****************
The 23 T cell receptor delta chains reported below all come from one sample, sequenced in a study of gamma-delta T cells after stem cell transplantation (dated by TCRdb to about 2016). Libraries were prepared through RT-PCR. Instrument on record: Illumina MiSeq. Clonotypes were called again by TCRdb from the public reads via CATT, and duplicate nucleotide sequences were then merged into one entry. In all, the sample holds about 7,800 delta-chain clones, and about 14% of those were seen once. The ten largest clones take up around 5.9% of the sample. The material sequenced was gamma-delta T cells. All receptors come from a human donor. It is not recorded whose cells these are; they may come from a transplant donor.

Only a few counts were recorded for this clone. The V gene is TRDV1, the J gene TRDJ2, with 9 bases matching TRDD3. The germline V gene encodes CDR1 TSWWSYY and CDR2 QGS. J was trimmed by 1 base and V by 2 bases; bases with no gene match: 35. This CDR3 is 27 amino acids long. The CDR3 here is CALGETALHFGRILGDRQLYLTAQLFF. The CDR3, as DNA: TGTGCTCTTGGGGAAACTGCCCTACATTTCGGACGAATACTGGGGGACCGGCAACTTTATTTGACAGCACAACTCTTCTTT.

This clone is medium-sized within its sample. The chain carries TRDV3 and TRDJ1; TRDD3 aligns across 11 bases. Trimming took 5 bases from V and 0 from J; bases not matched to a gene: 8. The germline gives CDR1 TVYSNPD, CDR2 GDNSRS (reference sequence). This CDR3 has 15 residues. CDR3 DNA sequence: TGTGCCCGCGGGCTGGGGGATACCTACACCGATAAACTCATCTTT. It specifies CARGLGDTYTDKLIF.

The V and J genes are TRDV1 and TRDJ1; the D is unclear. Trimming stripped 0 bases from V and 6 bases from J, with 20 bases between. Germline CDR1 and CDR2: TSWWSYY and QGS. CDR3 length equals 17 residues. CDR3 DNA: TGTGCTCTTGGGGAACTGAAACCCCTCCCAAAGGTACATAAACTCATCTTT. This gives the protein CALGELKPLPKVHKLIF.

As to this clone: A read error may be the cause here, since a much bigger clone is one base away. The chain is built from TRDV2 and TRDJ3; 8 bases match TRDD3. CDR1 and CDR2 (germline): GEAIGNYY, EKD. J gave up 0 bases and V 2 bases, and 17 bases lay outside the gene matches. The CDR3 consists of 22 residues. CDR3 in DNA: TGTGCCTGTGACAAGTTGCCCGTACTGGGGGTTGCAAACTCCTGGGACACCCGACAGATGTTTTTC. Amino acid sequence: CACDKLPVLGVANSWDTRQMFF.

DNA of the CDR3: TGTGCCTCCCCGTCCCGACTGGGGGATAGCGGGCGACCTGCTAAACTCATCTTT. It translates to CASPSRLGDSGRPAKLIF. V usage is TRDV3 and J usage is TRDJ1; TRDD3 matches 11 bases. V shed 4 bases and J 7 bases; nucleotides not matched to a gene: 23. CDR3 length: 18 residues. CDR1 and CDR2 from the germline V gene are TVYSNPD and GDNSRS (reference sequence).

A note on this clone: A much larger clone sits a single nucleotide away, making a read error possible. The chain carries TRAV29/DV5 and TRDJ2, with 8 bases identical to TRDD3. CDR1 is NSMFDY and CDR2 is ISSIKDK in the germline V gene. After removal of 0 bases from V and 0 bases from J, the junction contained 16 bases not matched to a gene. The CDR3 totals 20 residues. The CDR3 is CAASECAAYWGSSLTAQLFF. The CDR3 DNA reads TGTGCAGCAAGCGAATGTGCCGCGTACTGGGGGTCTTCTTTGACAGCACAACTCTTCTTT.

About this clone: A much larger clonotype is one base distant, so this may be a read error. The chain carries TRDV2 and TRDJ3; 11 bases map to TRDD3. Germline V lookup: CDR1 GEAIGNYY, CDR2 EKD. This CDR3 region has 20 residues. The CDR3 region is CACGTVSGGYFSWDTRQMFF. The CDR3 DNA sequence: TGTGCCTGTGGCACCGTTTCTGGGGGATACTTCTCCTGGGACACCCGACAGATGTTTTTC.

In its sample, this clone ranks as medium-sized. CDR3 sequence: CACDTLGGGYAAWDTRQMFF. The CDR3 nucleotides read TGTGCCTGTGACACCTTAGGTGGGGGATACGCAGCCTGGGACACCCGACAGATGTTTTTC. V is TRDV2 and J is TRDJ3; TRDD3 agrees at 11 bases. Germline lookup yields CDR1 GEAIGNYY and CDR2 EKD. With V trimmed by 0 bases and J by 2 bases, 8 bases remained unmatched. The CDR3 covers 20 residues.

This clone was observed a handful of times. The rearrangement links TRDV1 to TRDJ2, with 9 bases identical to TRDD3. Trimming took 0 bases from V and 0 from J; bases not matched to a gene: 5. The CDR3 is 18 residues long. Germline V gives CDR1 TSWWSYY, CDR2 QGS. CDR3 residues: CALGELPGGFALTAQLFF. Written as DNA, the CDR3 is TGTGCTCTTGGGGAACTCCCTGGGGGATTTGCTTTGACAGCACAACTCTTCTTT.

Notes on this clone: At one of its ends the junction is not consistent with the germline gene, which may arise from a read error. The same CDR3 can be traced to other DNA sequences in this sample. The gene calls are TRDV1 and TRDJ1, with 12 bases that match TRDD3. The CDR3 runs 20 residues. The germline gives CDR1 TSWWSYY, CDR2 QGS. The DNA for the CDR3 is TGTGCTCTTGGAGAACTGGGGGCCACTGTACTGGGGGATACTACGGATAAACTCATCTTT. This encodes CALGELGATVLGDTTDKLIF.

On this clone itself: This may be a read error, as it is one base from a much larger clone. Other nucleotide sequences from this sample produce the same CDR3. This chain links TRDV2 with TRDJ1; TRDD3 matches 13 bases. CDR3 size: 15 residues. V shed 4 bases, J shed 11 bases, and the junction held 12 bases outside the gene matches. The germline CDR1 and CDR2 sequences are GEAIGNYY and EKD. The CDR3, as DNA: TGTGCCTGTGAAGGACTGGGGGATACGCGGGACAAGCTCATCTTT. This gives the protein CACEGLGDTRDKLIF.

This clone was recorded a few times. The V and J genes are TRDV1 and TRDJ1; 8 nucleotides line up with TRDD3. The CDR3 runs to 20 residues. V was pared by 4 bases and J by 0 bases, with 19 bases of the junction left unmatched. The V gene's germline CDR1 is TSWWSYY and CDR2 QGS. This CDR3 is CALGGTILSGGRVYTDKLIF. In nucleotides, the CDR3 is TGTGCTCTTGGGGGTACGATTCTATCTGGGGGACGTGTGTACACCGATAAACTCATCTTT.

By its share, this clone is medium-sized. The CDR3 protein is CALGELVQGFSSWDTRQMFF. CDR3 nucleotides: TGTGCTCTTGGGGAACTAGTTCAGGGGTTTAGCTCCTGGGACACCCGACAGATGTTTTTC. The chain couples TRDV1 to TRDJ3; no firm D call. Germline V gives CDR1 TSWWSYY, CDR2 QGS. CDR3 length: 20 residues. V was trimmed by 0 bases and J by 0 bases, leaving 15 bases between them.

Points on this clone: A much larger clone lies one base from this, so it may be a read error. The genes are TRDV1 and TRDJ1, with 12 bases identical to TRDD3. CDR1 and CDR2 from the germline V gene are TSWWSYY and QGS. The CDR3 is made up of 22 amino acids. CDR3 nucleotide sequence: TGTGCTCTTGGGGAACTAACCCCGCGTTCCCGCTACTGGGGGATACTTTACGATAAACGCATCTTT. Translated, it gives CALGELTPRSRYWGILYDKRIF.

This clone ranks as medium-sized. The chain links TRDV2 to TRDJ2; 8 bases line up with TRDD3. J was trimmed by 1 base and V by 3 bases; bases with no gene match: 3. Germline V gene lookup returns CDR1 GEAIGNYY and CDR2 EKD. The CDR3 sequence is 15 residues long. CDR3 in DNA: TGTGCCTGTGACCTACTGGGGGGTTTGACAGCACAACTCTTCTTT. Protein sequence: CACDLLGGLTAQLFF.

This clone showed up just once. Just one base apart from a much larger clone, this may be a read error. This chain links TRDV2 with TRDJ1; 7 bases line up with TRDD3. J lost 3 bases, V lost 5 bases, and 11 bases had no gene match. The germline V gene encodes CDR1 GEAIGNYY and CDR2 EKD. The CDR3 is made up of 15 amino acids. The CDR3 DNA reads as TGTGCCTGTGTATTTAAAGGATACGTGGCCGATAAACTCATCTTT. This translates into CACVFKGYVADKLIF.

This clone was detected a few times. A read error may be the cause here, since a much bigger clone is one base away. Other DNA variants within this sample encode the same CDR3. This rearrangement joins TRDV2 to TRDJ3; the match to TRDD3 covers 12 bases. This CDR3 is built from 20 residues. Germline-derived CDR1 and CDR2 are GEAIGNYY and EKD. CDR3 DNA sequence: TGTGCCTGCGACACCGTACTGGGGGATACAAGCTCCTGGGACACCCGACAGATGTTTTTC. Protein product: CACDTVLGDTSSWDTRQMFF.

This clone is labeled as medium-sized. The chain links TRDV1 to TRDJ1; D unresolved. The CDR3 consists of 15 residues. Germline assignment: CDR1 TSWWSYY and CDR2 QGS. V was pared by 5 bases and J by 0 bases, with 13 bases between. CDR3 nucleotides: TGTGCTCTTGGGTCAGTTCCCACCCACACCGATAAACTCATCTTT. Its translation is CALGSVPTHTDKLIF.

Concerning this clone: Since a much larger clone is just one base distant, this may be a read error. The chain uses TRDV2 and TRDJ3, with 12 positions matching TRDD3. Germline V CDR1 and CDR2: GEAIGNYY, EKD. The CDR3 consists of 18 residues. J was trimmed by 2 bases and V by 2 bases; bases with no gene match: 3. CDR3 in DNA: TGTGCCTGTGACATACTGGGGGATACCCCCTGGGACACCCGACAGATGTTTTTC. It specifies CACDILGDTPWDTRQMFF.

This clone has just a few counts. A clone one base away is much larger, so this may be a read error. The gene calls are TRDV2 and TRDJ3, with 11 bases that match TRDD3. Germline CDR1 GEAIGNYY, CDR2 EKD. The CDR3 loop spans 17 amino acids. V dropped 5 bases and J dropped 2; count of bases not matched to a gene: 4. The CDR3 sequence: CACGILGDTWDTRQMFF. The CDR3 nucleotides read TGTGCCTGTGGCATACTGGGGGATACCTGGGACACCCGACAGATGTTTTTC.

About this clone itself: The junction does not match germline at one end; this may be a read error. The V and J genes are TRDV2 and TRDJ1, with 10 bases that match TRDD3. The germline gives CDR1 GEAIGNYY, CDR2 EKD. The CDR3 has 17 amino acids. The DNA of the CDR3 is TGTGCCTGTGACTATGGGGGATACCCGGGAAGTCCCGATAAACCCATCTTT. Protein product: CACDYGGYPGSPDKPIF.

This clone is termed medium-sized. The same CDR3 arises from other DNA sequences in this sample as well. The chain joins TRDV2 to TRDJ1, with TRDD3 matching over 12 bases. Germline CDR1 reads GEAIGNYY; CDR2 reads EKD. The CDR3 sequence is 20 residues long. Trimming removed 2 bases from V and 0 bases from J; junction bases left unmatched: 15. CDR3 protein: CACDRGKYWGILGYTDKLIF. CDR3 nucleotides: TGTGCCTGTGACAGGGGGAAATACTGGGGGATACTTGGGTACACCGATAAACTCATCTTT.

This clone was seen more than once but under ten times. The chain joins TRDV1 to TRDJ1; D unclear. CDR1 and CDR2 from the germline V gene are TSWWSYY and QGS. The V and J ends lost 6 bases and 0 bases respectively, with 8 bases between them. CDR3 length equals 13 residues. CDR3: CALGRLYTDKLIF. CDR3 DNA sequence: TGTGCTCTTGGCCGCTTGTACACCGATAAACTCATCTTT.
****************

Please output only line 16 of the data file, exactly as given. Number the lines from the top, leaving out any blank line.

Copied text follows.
This clone ranks as medium-sized. The chain links TRDV2 to TRDJ2; 8 bases line up with TRDD3. J was trimmed by 1 base and V by 3 bases; bases with no gene match: 3. Germline V gene lookup returns CDR1 GEAIGNYY and CDR2 EKD. The CDR3 sequence is 15 residues long. CDR3 in DNA: TGTGCCTGTGACCTACTGGGGGGTTTGACAGCACAACTCTTCTTT. Protein sequence: CACDLLGGLTAQLFF.